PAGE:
Here's an interesting bauble of a Christmas book. The superb British humourist Craig Brown writes up 101 one on one encounters between the great and the good (as well as the not so great and the not so good), to shine a torch onto the darker - and probably somewhat inconsequential - corners of history. Each of these meetings follows on from the one before and clearly the more incongruous they are, the better Brown likes them. So we have Frank Lloyd Wright designing a house for Marilyn Monroe, Marilyn Monroe wearing her tightest and sexiest dress for Nikita Khrushchev, Khrushchev having a stand up row with Labour politician George Brown, George Brown provoking a different stand-up row with Eli Wallach on the night JFK is assassinated, Eli Wallach being greeted by Frank Sinatra, Sinatra dealing with Dominick Dunne and so on.

In his satire, Brown (Craig, rather than George) is superb at the grotesque exaggeration, but here he plays it dead straight - and the result is a joy. There are 101 mini essays in this book (each of them lasting 101 words, so there is an anal quality to it) and all are amazingly entertaining and include beautiful and amusing nuggets of information. This is a book where even the footnotes are wielded with consummate skill, and one of my favourite passages occurs in those footnotes - the author briefly detailing a meeting (he was actually present at) between Anthony Burgess and Benny Hill! So I suppose that's 102 encounters, each one very surprising but deeply amusing.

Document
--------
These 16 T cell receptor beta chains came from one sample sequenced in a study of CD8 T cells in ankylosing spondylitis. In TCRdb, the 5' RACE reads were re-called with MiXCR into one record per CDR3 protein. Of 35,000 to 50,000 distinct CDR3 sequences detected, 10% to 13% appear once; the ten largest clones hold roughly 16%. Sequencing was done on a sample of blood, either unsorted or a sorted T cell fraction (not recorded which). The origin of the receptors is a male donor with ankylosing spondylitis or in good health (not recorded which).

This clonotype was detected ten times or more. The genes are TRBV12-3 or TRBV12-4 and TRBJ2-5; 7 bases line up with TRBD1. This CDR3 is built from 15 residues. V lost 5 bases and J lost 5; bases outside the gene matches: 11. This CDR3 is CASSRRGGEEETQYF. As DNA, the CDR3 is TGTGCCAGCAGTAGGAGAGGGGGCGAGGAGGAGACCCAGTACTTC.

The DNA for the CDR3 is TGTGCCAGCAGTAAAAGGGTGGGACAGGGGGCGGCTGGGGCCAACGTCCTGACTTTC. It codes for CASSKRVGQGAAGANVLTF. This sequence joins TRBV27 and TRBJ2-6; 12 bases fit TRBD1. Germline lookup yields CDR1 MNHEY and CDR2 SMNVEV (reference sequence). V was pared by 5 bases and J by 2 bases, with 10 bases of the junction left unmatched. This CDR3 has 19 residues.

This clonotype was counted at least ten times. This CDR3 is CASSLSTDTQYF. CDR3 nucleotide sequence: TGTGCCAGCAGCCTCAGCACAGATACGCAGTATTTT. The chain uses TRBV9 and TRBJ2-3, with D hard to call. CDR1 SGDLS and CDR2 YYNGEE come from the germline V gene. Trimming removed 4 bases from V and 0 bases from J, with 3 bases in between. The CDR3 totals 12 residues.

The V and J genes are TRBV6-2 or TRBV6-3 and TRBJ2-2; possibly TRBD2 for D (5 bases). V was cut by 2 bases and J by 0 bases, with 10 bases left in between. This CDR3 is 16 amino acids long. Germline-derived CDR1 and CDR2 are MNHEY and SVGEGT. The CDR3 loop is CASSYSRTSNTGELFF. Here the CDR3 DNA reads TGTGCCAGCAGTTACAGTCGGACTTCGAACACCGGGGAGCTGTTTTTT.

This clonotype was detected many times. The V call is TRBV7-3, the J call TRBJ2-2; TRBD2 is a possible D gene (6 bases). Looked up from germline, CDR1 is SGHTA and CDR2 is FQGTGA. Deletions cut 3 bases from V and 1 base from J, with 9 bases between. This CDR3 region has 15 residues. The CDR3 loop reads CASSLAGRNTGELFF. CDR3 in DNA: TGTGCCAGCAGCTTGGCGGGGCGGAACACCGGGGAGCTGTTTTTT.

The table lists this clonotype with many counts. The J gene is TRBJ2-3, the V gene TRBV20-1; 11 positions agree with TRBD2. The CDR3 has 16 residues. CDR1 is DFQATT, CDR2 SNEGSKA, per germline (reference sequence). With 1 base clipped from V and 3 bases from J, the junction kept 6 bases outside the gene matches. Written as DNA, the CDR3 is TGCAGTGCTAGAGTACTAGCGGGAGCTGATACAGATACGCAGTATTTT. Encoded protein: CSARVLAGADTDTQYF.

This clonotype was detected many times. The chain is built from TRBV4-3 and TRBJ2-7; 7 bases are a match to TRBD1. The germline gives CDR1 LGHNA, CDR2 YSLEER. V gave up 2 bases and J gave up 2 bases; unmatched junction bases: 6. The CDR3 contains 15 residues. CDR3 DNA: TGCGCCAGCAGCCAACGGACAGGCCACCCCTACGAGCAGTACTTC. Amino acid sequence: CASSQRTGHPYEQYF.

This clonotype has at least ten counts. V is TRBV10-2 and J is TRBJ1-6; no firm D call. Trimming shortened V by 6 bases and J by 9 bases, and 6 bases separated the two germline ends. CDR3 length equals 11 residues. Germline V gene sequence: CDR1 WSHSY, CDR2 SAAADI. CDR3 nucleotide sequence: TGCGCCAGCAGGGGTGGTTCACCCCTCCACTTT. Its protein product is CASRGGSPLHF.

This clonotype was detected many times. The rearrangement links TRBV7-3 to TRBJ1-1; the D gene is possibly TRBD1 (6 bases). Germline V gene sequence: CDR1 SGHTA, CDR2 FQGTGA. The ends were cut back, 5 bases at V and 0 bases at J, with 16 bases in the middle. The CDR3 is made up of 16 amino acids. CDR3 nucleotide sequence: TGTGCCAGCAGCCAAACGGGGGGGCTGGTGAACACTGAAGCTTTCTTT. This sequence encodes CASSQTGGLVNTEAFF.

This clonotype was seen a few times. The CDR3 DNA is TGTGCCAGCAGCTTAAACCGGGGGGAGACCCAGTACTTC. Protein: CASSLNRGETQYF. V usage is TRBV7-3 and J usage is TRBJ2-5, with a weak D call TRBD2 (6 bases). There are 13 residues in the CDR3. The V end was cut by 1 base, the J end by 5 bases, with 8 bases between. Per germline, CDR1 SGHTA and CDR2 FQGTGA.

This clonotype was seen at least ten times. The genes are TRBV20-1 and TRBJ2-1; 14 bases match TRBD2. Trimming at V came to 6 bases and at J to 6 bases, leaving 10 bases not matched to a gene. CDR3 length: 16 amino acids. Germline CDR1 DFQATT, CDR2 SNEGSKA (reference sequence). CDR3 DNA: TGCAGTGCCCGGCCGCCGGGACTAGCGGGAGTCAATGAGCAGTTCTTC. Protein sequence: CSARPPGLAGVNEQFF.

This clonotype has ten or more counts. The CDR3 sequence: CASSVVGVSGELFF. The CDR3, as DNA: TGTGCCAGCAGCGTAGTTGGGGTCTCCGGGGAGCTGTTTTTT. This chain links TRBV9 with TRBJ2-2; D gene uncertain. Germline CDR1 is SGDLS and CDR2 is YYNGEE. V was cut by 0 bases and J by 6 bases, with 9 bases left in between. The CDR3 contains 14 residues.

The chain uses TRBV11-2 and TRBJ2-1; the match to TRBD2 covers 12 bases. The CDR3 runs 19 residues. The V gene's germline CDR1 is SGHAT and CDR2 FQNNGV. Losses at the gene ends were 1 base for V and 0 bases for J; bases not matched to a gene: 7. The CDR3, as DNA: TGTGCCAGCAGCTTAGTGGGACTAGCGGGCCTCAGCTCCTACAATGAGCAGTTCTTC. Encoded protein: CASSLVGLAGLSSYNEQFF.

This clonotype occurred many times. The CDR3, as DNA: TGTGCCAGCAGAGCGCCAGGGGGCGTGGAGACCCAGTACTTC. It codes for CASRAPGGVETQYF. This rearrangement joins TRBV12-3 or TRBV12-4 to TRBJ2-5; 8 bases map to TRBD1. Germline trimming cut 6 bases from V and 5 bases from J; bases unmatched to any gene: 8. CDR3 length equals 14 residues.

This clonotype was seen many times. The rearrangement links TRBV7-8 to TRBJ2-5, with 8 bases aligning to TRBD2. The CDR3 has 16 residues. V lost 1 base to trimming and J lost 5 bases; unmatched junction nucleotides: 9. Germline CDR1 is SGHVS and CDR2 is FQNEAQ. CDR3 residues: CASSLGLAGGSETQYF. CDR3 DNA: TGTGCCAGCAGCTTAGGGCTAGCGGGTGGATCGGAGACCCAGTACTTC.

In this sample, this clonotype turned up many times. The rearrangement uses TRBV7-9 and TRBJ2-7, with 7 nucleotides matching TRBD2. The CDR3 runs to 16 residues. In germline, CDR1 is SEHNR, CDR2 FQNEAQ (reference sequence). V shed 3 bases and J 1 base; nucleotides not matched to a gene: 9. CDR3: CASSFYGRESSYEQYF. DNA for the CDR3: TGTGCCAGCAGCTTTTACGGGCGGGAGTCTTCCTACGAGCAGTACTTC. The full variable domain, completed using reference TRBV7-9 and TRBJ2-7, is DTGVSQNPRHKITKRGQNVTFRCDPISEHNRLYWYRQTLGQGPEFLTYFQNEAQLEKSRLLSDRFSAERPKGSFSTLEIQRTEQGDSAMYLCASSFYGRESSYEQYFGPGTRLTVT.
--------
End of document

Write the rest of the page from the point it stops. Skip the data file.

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1 of 1 people found the following review helpful
5.0 out of 5 stars One on One 30 Mar. 2012
Format:Kindle Edition|Verified Purchase
This is really one of the most enjoyable reads I have had in a long while. A book describing 101 chance meetings, each described in exactly 1001 words, making it perfect to dip into or read in it's entirety. The random encounters lead off each other - so, for example, the first meeting is between Adolph Hitler, who is knocked down by John Scott-Ellis in 1931. This leads into John Scott-Ellis meeting Rudyard Kipling and Rudyard Kipling meeting Mark Twain, etc etc. The whole book comes full circle, ending with Hitler meeting The Duchess of Windsor.